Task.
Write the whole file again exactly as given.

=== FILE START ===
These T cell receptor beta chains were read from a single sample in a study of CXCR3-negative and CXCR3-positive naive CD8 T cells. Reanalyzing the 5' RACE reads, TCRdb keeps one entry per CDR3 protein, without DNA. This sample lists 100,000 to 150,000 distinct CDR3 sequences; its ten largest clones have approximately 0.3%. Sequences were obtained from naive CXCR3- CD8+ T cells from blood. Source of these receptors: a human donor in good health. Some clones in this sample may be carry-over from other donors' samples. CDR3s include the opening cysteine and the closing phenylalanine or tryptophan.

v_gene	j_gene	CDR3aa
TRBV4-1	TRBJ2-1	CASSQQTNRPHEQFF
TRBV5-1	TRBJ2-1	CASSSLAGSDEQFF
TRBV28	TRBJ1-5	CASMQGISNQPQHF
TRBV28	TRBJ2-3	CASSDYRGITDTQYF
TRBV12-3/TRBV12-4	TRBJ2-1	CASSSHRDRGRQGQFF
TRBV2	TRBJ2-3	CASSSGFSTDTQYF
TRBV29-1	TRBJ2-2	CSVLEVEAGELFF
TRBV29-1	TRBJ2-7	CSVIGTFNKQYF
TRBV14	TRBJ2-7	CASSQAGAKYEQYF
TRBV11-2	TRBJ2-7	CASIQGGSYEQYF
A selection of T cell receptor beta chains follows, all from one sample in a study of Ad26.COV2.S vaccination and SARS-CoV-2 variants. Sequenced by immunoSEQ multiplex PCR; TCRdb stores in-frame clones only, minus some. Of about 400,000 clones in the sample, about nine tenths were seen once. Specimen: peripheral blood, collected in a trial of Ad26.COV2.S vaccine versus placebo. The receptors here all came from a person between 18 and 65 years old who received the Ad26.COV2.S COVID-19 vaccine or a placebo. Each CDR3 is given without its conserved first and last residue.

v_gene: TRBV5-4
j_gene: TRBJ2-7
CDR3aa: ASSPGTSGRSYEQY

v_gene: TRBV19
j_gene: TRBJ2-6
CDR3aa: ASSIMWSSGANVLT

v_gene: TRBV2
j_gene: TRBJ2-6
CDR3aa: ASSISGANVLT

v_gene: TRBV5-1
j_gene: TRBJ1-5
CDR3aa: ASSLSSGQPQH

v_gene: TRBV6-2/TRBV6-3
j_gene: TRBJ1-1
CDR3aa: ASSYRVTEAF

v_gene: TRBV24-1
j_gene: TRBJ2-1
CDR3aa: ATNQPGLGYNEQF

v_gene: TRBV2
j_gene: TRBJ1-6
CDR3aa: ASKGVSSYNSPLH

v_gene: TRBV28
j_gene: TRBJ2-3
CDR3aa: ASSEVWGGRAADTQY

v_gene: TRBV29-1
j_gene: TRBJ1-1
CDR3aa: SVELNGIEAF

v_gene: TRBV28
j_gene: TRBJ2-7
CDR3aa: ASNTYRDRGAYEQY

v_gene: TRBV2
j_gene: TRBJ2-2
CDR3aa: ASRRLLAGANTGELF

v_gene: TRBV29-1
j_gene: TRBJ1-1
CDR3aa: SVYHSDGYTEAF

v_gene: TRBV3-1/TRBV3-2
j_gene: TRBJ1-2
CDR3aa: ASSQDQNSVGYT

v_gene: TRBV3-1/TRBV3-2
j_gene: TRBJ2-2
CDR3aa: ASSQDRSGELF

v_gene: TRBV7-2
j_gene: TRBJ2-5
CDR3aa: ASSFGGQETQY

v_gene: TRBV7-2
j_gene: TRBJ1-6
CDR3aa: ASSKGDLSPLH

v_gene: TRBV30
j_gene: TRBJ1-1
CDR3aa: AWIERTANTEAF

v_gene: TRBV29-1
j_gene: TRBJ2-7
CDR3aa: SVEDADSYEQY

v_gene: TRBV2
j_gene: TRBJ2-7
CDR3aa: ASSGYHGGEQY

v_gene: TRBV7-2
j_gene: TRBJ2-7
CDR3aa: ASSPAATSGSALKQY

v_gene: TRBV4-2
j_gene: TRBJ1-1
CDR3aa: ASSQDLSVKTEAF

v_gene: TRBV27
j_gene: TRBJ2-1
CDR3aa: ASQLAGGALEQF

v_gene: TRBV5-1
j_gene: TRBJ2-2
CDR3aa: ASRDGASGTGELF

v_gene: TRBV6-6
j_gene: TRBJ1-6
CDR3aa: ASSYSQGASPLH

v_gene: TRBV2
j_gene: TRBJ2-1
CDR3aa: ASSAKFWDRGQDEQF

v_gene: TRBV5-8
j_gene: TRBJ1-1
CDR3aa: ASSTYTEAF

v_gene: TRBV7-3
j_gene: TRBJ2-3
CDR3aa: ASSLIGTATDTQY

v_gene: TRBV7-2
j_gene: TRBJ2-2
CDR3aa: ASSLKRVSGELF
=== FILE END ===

These T cell receptor beta chains were read from a single sample in a study of CXCR3-negative and CXCR3-positive naive CD8 T cells. Reanalyzing the 5' RACE reads, TCRdb keeps one entry per CDR3 protein, without DNA. This sample lists 100,000 to 150,000 distinct CDR3 sequences; its ten largest clones have approximately 0.3%. Sequences were obtained from naive CXCR3- CD8+ T cells from blood. Source of these receptors: a human donor in good health. Some clones in this sample may be carry-over from other donors' samples. CDR3s include the opening cysteine and the closing phenylalanine or tryptophan.

v_gene	j_gene	CDR3aa
TRBV4-1	TRBJ2-1	CASSQQTNRPHEQFF
TRBV5-1	TRBJ2-1	CASSSLAGSDEQFF
TRBV28	TRBJ1-5	CASMQGISNQPQHF
TRBV28	TRBJ2-3	CASSDYRGITDTQYF
TRBV12-3/TRBV12-4	TRBJ2-1	CASSSHRDRGRQGQFF
TRBV2	TRBJ2-3	CASSSGFSTDTQYF
TRBV29-1	TRBJ2-2	CSVLEVEAGELFF
TRBV29-1	TRBJ2-7	CSVIGTFNKQYF
TRBV14	TRBJ2-7	CASSQAGAKYEQYF
TRBV11-2	TRBJ2-7	CASIQGGSYEQYF
A selection of T cell receptor beta chains follows, all from one sample in a study of Ad26.COV2.S vaccination and SARS-CoV-2 variants. Sequenced by immunoSEQ multiplex PCR; TCRdb stores in-frame clones only, minus some. Of about 400,000 clones in the sample, about nine tenths were seen once. Specimen: peripheral blood, collected in a trial of Ad26.COV2.S vaccine versus placebo. The receptors here all came from a person between 18 and 65 years old who received the Ad26.COV2.S COVID-19 vaccine or a placebo. Each CDR3 is given without its conserved first and last residue.

v_gene: TRBV5-4
j_gene: TRBJ2-7
CDR3aa: ASSPGTSGRSYEQY

v_gene: TRBV19
j_gene: TRBJ2-6
CDR3aa: ASSIMWSSGANVLT

v_gene: TRBV2
j_gene: TRBJ2-6
CDR3aa: ASSISGANVLT

v_gene: TRBV5-1
j_gene: TRBJ1-5
CDR3aa: ASSLSSGQPQH

v_gene: TRBV6-2/TRBV6-3
j_gene: TRBJ1-1
CDR3aa: ASSYRVTEAF

v_gene: TRBV24-1
j_gene: TRBJ2-1
CDR3aa: ATNQPGLGYNEQF

v_gene: TRBV2
j_gene: TRBJ1-6
CDR3aa: ASKGVSSYNSPLH

v_gene: TRBV28
j_gene: TRBJ2-3
CDR3aa: ASSEVWGGRAADTQY

v_gene: TRBV29-1
j_gene: TRBJ1-1
CDR3aa: SVELNGIEAF

v_gene: TRBV28
j_gene: TRBJ2-7
CDR3aa: ASNTYRDRGAYEQY

v_gene: TRBV2
j_gene: TRBJ2-2
CDR3aa: ASRRLLAGANTGELF

v_gene: TRBV29-1
j_gene: TRBJ1-1
CDR3aa: SVYHSDGYTEAF

v_gene: TRBV3-1/TRBV3-2
j_gene: TRBJ1-2
CDR3aa: ASSQDQNSVGYT

v_gene: TRBV3-1/TRBV3-2
j_gene: TRBJ2-2
CDR3aa: ASSQDRSGELF

v_gene: TRBV7-2
j_gene: TRBJ2-5
CDR3aa: ASSFGGQETQY

v_gene: TRBV7-2
j_gene: TRBJ1-6
CDR3aa: ASSKGDLSPLH

v_gene: TRBV30
j_gene: TRBJ1-1
CDR3aa: AWIERTANTEAF

v_gene: TRBV29-1
j_gene: TRBJ2-7
CDR3aa: SVEDADSYEQY

v_gene: TRBV2
j_gene: TRBJ2-7
CDR3aa: ASSGYHGGEQY

v_gene: TRBV7-2
j_gene: TRBJ2-7
CDR3aa: ASSPAATSGSALKQY

v_gene: TRBV4-2
j_gene: TRBJ1-1
CDR3aa: ASSQDLSVKTEAF

v_gene: TRBV27
j_gene: TRBJ2-1
CDR3aa: ASQLAGGALEQF

v_gene: TRBV5-1
j_gene: TRBJ2-2
CDR3aa: ASRDGASGTGELF

v_gene: TRBV6-6
j_gene: TRBJ1-6
CDR3aa: ASSYSQGASPLH

v_gene: TRBV2
j_gene: TRBJ2-1
CDR3aa: ASSAKFWDRGQDEQF

v_gene: TRBV5-8
j_gene: TRBJ1-1
CDR3aa: ASSTYTEAF

v_gene: TRBV7-3
j_gene: TRBJ2-3
CDR3aa: ASSLIGTATDTQY

v_gene: TRBV7-2
j_gene: TRBJ2-2
CDR3aa: ASSLKRVSGELF